Fourth, as I explore the unification of relativity theory and quantum mechanics, I focus attention on the problem of how to conceive of the nature of time. Since relativity theory and quantum mechanics present two incompatible views about the nature of time, both theories must be modified. I examine three major theories in the philosophy of time – eternalism, presentism and the growing block universe – and argue that the growing block view is the most plausible solution. The growing block universe also turns out to be the most plausible interpretation of Whitehead’s attempt to defend the asymmetry of time against the eternalistic conceptions of Einstein’s theory of relativity.

So, in the end, I am arguing for an ontology of events as a unifying concept for modern physics following Whitehead, Russell and Quine, but I am also updating this theory in light of recent developments in physics and cosmology.

 

WhiteheadThe physics you engage in the book dates from the latter decades of the 20th century up to the present day (string theory and branes), but your main philosophical reference is Alfred North Whitehead, whose Process and Reality was published in 1929, from the Gifford Lectures given in 1927-8. Can Whitehead’s thought still hold its own in a dialogue with 21st-century physics?

If one accepts the idea that process is a fundamental metaphysical principle of modern physics, then “yes” Whitehead can hold his own, but as I put it in my book, this is a broad metaphysical framework, of which physics fills in the details. There is no question about the fact that Whitehead’s understanding of the physics was limited to what was known in 1928, but what is extraordinary about Whitehead was his ability to generalize from the advances of modern physics in formulating a theory that unifies the fragmentary ideas into one comprehensive system. It is that general metaphysics that still speaks to 21st century physics.

 

In the conclusion you say that “aside from the philosophically-minded physicists influenced by Whitehead, his unified theory has not had much impact on the course of theorizing in twentieth and twenty-first century physics and cosmology”. Why do you think that is?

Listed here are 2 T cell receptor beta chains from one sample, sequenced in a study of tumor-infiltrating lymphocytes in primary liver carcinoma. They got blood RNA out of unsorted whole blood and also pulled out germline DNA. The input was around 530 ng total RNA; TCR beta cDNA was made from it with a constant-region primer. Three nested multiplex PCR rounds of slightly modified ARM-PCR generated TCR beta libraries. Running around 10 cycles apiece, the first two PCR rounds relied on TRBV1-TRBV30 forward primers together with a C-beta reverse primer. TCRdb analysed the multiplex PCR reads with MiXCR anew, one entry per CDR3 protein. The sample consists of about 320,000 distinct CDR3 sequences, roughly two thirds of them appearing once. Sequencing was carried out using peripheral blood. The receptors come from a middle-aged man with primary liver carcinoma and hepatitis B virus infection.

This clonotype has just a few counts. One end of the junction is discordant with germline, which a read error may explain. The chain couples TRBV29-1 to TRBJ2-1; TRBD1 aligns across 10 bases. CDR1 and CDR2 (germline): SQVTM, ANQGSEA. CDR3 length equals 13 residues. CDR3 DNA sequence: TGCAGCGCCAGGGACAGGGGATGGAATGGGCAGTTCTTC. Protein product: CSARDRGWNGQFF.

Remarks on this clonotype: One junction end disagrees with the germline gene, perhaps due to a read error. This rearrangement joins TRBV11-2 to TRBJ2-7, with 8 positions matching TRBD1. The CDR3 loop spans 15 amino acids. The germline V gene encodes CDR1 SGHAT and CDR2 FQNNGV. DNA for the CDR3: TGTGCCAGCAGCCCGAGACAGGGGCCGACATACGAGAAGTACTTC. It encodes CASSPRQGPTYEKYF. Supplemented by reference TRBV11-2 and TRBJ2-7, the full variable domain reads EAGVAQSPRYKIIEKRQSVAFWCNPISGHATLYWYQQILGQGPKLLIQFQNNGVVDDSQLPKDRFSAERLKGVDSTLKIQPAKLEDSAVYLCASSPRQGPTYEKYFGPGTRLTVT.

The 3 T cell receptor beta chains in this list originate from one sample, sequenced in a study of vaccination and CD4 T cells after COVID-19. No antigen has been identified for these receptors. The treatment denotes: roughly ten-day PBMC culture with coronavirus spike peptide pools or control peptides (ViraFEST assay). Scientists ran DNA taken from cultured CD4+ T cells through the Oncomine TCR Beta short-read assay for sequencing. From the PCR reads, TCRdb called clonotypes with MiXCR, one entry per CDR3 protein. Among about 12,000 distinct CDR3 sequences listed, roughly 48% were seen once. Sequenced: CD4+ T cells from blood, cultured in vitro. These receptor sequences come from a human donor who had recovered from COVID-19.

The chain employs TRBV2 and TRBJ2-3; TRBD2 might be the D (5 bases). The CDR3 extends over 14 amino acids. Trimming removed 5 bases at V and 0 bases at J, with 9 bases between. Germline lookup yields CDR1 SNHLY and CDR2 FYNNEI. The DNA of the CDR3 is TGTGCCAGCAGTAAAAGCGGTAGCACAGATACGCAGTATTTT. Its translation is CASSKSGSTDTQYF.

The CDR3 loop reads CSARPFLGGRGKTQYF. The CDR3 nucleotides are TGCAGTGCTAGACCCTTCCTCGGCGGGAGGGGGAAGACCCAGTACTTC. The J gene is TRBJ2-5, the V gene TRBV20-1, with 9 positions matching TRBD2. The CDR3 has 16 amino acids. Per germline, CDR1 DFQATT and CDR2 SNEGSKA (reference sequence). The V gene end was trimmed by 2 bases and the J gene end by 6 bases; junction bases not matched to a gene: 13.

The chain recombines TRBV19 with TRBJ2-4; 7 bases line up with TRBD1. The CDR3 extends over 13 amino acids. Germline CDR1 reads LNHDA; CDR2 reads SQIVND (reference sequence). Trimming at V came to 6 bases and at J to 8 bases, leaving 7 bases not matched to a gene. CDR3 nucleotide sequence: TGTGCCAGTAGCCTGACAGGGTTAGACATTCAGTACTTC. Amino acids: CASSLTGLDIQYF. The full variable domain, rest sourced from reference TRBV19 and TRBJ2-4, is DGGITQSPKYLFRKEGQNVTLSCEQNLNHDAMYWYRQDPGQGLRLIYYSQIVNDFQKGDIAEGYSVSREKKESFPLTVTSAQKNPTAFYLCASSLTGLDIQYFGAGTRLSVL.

Physicists do not usually think in the categories that philosophers invent for them. Very few physicists will have read much philosophy in any detail and even fewer will have read Whitehead. Moreover, Whitehead did not help his case by formulating a language to express the dynamics of reality in terms of “actual occasions,” “eternal objects,” “prehensions,” “concrescence,” and the like. In other words, the sheer difficulty in reading Whitehead has contributed to his lack of influence. I hope that I have made Whitehead more accessible in my book by examining his ideas in the context of Maxwell’s electromagnetic theory, Einstein’s theory of relativity and the search for a quantum ontology.

 

On a naïve or common-sense reading, many might agree with Peter Strawson’s position in Individuals, which you sketch in Chapter 2: substances are more fundamental than events because substances can exist without events (the mug on my desk is just sitting there doing nothing), whereas events cannot exist without substances (there must be a mug for the mug to break or fall to the floor). In the book you pick apart this view very carefully and systematically. Could you briefly sketch in what main ways you think this common-sense position is misleading?

I trace this position to Aristotle who held the view that grammar is the guide to ontology. Aristotle’s methodology treats substances as paradigm subjects; events and properties function secondarily as verbs, adverbs and adjectives. Whitehead, however, thought that the primacy of substance in the Western tradition was due to the historical accident of the subject-predicate structure of Greek and the dominance of Aristotelian logic that encouraged a conception of substance as basic. Quine followed with his own powerful criticism of this position. In other words, there is nothing special about conceptual scheme enshrined in ordinary language. It has strong pragmatic justification, but as a metaphysical foundation for modern science, it fails to do justice to the empirical evidence.